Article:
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UCalgary - BIOL 241 - Study Guide - Final

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UCalgary - BIOL 241 - Study Guide - Final

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background image Biology 241: Energy Flow in Biological Systems Final Study Guide Topic 10: Energy Budgets Different organisms & energy needs All organisms have the same categories for energy distribution 
(reproduction, activity, etc.), however the amount of energy they put 
into each category differs based on their needs
o Large animals (humans): very efficient
o Small animals (mice): Not very efficient
o Ectotherms (Snake): Most efficient, since it doesn’t put energy 
into homeostasis Mass – specific energy use:  o compares energy required per gram of organism (shows  organism efficiency) Daily energy budgets Energy in = Energy out o Energy in = Food (sun, meat)
o Energy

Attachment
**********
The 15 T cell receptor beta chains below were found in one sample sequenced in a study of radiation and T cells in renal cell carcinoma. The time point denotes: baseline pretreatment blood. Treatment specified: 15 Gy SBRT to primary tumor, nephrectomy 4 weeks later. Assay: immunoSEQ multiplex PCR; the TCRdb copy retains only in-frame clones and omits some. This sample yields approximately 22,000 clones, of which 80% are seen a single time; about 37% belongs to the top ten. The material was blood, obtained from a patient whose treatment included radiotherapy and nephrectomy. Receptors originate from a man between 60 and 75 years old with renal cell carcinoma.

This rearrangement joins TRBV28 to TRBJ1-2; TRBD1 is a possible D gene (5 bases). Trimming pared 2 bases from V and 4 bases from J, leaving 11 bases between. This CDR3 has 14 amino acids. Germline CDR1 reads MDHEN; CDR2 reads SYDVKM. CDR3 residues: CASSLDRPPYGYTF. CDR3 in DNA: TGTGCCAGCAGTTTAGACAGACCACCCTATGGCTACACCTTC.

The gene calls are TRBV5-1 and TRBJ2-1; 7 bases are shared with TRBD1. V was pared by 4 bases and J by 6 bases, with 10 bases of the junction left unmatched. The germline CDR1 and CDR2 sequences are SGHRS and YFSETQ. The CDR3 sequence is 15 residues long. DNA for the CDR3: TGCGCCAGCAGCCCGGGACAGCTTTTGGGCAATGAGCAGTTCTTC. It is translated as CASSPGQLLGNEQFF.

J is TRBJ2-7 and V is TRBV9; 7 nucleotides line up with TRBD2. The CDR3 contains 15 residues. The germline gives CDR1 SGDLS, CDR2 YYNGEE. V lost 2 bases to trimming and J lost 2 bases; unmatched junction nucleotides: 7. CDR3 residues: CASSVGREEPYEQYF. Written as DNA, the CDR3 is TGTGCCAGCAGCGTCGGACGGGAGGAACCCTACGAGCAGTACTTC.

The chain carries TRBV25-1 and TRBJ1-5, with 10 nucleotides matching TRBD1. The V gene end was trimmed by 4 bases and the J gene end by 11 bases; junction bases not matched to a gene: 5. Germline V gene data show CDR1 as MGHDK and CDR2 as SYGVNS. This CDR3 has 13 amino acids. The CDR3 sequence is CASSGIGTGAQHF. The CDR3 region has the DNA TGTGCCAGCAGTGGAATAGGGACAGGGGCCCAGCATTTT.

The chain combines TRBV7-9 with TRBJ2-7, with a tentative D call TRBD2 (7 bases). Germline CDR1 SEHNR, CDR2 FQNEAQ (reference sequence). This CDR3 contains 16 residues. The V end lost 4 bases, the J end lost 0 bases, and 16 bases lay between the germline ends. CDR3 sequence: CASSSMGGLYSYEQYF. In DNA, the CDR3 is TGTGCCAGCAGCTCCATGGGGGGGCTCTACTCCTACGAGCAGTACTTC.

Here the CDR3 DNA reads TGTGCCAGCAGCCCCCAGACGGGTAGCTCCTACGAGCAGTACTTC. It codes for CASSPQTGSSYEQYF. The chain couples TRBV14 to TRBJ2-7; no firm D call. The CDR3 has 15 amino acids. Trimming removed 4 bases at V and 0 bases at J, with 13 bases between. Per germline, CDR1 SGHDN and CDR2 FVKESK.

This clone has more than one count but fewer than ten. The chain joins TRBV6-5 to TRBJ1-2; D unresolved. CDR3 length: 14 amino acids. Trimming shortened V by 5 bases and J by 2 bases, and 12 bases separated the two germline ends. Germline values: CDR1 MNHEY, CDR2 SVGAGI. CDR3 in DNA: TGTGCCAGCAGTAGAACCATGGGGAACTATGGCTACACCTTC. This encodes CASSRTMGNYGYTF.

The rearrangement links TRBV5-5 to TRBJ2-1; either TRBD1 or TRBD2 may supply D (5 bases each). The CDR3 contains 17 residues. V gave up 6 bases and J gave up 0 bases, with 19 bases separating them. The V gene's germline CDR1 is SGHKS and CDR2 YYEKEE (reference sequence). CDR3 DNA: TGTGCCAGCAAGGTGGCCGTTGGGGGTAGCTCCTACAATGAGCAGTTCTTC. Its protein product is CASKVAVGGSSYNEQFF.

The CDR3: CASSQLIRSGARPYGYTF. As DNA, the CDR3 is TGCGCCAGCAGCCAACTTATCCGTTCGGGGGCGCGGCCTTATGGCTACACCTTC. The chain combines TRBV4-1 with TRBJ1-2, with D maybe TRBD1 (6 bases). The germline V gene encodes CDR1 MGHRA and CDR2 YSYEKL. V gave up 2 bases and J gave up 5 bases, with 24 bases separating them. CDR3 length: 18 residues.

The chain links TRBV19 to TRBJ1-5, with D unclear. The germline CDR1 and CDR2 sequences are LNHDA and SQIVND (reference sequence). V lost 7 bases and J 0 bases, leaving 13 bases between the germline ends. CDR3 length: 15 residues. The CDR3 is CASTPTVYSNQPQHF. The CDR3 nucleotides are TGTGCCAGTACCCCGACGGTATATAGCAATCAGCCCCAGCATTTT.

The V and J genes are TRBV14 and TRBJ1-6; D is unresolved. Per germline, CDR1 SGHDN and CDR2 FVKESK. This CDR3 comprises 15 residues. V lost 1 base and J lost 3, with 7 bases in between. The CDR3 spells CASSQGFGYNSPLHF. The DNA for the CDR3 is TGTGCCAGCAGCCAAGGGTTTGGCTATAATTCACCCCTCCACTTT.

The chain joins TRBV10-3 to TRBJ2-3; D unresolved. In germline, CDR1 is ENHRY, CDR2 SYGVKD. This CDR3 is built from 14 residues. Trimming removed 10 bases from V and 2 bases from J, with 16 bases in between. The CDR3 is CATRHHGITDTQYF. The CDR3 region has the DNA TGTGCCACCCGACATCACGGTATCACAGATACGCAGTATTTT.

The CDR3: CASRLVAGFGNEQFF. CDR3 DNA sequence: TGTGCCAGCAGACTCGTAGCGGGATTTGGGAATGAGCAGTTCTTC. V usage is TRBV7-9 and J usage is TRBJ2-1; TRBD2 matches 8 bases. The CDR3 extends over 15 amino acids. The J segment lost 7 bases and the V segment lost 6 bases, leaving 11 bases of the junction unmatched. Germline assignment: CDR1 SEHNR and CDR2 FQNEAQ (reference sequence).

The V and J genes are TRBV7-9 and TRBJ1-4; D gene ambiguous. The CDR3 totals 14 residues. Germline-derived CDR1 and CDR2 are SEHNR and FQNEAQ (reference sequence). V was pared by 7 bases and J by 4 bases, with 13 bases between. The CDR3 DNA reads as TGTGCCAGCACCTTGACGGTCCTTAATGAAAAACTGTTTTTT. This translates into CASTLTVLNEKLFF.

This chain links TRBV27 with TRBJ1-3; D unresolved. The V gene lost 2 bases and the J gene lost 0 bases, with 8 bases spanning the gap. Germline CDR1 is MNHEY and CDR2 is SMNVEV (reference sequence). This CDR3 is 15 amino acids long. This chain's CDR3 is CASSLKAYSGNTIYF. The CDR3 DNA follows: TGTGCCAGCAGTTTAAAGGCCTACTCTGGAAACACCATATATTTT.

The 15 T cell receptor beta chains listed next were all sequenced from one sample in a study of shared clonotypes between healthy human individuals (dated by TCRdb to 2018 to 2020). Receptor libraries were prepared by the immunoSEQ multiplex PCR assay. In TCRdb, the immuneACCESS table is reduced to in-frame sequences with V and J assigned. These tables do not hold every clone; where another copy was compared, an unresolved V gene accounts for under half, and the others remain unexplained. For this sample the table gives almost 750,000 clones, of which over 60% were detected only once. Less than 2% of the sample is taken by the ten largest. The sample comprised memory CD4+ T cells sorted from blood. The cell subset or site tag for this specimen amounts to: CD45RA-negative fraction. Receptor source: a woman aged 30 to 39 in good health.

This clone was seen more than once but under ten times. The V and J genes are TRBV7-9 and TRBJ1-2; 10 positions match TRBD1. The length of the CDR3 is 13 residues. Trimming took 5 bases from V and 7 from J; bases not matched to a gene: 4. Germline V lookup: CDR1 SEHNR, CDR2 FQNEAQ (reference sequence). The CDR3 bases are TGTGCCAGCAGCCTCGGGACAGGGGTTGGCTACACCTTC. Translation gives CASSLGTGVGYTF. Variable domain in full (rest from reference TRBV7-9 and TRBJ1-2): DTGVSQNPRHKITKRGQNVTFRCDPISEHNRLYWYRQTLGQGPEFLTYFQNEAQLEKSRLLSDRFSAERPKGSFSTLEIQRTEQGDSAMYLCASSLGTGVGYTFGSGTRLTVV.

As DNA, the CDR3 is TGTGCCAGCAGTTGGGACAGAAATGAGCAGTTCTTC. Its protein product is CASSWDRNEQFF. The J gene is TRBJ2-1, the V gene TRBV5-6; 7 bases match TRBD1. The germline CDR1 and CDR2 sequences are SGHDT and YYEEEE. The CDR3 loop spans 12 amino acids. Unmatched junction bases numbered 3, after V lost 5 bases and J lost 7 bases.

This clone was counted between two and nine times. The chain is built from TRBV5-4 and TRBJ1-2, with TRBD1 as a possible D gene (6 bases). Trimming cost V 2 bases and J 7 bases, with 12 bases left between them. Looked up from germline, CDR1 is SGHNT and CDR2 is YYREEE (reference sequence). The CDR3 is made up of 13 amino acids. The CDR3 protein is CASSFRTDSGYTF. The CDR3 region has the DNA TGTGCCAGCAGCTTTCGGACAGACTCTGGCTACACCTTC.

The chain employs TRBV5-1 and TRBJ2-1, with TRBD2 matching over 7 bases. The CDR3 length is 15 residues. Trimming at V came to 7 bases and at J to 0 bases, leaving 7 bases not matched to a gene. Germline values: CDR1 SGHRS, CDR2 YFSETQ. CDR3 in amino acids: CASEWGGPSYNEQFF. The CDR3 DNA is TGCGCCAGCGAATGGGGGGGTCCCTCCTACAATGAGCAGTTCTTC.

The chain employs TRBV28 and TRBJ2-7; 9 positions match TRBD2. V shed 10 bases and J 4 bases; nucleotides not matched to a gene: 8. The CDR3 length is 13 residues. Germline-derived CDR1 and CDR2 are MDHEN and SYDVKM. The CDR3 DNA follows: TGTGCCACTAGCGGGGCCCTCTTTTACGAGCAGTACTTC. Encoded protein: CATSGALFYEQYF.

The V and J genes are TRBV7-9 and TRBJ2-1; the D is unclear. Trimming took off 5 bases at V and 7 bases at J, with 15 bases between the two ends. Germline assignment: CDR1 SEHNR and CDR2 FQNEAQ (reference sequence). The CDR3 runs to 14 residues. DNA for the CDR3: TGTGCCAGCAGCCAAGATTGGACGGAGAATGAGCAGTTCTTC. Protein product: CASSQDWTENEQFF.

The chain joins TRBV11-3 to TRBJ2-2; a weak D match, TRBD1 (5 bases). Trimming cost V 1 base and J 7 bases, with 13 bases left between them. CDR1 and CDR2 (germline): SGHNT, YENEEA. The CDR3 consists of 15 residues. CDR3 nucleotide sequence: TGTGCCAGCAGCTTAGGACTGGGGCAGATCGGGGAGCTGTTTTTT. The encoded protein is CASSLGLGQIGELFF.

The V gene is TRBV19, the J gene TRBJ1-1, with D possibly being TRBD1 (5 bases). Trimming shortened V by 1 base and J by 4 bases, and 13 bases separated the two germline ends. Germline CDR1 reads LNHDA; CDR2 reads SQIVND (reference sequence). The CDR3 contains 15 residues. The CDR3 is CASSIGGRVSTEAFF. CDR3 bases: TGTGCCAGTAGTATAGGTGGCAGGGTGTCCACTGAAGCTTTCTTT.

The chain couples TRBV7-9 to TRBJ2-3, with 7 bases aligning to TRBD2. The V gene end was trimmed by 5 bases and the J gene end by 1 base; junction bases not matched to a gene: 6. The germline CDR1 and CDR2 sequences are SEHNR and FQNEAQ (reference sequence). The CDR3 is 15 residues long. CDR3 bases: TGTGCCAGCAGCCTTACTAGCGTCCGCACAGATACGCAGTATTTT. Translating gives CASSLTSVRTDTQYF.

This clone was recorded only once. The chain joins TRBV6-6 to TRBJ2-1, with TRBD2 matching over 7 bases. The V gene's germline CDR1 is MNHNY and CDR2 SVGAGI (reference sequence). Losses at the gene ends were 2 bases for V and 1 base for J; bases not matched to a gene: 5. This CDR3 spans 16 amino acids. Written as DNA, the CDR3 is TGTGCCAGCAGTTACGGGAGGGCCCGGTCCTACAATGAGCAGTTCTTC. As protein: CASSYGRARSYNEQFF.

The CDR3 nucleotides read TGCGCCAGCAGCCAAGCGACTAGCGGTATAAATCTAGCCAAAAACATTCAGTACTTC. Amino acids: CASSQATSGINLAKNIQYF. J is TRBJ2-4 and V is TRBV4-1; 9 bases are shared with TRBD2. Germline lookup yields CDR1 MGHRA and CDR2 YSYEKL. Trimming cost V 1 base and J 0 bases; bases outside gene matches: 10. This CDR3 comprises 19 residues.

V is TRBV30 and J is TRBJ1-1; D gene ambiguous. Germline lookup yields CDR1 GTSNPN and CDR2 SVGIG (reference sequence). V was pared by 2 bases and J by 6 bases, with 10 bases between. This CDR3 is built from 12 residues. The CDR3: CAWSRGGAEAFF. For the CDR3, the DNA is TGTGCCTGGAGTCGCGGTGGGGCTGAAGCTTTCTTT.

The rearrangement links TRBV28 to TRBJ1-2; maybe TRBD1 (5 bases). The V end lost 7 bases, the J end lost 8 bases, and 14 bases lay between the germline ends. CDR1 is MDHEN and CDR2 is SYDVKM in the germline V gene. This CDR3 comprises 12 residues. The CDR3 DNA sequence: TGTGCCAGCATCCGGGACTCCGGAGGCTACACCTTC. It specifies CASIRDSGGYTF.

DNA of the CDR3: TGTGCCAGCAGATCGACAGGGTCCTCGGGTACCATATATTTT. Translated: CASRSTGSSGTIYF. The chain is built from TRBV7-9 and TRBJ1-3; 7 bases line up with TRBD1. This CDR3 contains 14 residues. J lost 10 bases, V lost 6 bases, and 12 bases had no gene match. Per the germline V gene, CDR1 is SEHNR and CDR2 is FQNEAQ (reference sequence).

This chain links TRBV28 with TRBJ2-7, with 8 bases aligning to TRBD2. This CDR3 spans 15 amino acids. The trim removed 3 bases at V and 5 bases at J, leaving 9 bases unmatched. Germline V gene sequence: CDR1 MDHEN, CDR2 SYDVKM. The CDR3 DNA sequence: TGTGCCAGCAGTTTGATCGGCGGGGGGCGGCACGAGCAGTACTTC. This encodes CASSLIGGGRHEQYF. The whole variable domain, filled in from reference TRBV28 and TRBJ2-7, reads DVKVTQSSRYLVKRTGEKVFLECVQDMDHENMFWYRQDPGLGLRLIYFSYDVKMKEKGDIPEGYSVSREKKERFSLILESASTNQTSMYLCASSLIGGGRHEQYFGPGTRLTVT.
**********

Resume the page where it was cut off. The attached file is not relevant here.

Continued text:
excretion  = Stuff that leaves your body (urine, feces, heat,  CO 2 , sweat) Energy input  = Energy RMR  + Energy activitty  + Energy growth  + Energy reproduction  Energy excretion o E RMR : Resting metabolic rate Energy constantly burned to maintain cells. Minimum 
energy needed to survive
o E activity : Movement o E production : E growth  + E reproduction Primary focus is on growing, once you’re done growing 
focus switched to reproduction, so these two are grouped 
together
o E assimilation  = E in  – E Excretion Energy available for us to use Retention time of food in gut Initially we have a negative value (which means we’ve used energy in 
digestion before obtaining energy)
background image Energy obtained then increases since we’ve done some work and can 
get some energy 
As organism gets larger, intestine size increases  o Increase in organism size = increased retention times
o Meat eaters = shorter retention times
o Veggie eaters = longer retention times
Measuring energy Measured via heat loss in Joules (J) or Kila Joules (KJ) Volume of O 2  consumed or volume of Co 2  produced E RMR RMR = Resting Metabolic Rate (includes thermoregulation) Measure RMR by calculating amount of energy/Time Energy dedicated to cell maintenance. This energy needed to survive,